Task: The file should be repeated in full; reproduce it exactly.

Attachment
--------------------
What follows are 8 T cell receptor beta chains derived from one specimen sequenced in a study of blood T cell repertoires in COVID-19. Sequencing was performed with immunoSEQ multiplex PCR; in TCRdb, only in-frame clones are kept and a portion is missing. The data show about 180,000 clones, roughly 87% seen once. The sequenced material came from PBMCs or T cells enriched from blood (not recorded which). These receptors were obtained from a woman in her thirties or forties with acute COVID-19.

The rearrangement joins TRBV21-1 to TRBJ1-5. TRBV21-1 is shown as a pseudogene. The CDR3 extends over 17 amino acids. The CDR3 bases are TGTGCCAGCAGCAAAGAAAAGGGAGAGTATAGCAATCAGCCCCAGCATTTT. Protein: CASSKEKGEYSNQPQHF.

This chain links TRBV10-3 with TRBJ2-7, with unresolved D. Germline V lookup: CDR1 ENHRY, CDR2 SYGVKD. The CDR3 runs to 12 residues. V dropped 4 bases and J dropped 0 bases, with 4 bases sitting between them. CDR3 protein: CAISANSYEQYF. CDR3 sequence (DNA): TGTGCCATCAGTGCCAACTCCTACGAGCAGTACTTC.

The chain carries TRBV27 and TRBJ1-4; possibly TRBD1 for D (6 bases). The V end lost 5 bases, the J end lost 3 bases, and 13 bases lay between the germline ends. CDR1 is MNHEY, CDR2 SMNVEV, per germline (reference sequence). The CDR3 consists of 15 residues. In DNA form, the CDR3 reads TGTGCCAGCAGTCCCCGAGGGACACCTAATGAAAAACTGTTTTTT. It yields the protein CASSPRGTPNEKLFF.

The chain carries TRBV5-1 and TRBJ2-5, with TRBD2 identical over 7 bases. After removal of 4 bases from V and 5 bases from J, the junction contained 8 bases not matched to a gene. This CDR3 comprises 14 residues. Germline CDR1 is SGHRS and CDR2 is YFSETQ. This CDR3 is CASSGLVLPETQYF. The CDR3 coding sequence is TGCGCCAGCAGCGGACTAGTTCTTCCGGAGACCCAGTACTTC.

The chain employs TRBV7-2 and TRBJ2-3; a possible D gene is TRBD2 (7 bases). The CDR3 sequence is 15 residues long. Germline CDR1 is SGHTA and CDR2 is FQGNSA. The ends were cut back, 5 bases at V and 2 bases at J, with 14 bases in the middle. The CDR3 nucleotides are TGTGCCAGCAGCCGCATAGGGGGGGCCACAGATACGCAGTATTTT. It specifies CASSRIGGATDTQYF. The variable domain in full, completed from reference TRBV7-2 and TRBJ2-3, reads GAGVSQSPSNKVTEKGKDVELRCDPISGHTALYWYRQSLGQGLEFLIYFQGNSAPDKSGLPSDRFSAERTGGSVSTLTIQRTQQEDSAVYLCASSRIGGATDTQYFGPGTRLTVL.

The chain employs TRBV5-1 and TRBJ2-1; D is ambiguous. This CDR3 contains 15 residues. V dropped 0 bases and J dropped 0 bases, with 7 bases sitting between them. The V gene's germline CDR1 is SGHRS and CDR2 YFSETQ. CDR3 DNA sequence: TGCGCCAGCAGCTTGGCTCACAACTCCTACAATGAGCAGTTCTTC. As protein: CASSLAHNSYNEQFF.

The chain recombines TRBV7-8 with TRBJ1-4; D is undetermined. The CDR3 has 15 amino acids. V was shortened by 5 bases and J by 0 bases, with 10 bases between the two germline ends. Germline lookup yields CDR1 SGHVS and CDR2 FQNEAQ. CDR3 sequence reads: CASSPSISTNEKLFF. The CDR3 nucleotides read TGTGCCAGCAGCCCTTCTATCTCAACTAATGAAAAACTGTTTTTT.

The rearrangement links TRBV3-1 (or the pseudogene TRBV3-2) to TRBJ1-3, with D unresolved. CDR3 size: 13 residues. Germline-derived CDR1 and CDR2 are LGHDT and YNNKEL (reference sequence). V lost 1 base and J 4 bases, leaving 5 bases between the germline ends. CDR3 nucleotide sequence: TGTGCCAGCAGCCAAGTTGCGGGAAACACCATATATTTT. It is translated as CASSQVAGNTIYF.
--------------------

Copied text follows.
What follows are 8 T cell receptor beta chains derived from one specimen sequenced in a study of blood T cell repertoires in COVID-19. Sequencing was performed with immunoSEQ multiplex PCR; in TCRdb, only in-frame clones are kept and a portion is missing. The data show about 180,000 clones, roughly 87% seen once. The sequenced material came from PBMCs or T cells enriched from blood (not recorded which). These receptors were obtained from a woman in her thirties or forties with acute COVID-19.

The rearrangement joins TRBV21-1 to TRBJ1-5. TRBV21-1 is shown as a pseudogene. The CDR3 extends over 17 amino acids. The CDR3 bases are TGTGCCAGCAGCAAAGAAAAGGGAGAGTATAGCAATCAGCCCCAGCATTTT. Protein: CASSKEKGEYSNQPQHF.

This chain links TRBV10-3 with TRBJ2-7, with unresolved D. Germline V lookup: CDR1 ENHRY, CDR2 SYGVKD. The CDR3 runs to 12 residues. V dropped 4 bases and J dropped 0 bases, with 4 bases sitting between them. CDR3 protein: CAISANSYEQYF. CDR3 sequence (DNA): TGTGCCATCAGTGCCAACTCCTACGAGCAGTACTTC.

The chain carries TRBV27 and TRBJ1-4; possibly TRBD1 for D (6 bases). The V end lost 5 bases, the J end lost 3 bases, and 13 bases lay between the germline ends. CDR1 is MNHEY, CDR2 SMNVEV, per germline (reference sequence). The CDR3 consists of 15 residues. In DNA form, the CDR3 reads TGTGCCAGCAGTCCCCGAGGGACACCTAATGAAAAACTGTTTTTT. It yields the protein CASSPRGTPNEKLFF.

The chain carries TRBV5-1 and TRBJ2-5, with TRBD2 identical over 7 bases. After removal of 4 bases from V and 5 bases from J, the junction contained 8 bases not matched to a gene. This CDR3 comprises 14 residues. Germline CDR1 is SGHRS and CDR2 is YFSETQ. This CDR3 is CASSGLVLPETQYF. The CDR3 coding sequence is TGCGCCAGCAGCGGACTAGTTCTTCCGGAGACCCAGTACTTC.

The chain employs TRBV7-2 and TRBJ2-3; a possible D gene is TRBD2 (7 bases). The CDR3 sequence is 15 residues long. Germline CDR1 is SGHTA and CDR2 is FQGNSA. The ends were cut back, 5 bases at V and 2 bases at J, with 14 bases in the middle. The CDR3 nucleotides are TGTGCCAGCAGCCGCATAGGGGGGGCCACAGATACGCAGTATTTT. It specifies CASSRIGGATDTQYF. The variable domain in full, completed from reference TRBV7-2 and TRBJ2-3, reads GAGVSQSPSNKVTEKGKDVELRCDPISGHTALYWYRQSLGQGLEFLIYFQGNSAPDKSGLPSDRFSAERTGGSVSTLTIQRTQQEDSAVYLCASSRIGGATDTQYFGPGTRLTVL.

The chain employs TRBV5-1 and TRBJ2-1; D is ambiguous. This CDR3 contains 15 residues. V dropped 0 bases and J dropped 0 bases, with 7 bases sitting between them. The V gene's germline CDR1 is SGHRS and CDR2 YFSETQ. CDR3 DNA sequence: TGCGCCAGCAGCTTGGCTCACAACTCCTACAATGAGCAGTTCTTC. As protein: CASSLAHNSYNEQFF.

The chain recombines TRBV7-8 with TRBJ1-4; D is undetermined. The CDR3 has 15 amino acids. V was shortened by 5 bases and J by 0 bases, with 10 bases between the two germline ends. Germline lookup yields CDR1 SGHVS and CDR2 FQNEAQ. CDR3 sequence reads: CASSPSISTNEKLFF. The CDR3 nucleotides read TGTGCCAGCAGCCCTTCTATCTCAACTAATGAAAAACTGTTTTTT.

The rearrangement links TRBV3-1 (or the pseudogene TRBV3-2) to TRBJ1-3, with D unresolved. CDR3 size: 13 residues. Germline-derived CDR1 and CDR2 are LGHDT and YNNKEL (reference sequence). V lost 1 base and J 4 bases, leaving 5 bases between the germline ends. CDR3 nucleotide sequence: TGTGCCAGCAGCCAAGTTGCGGGAAACACCATATATTTT. It is translated as CASSQVAGNTIYF.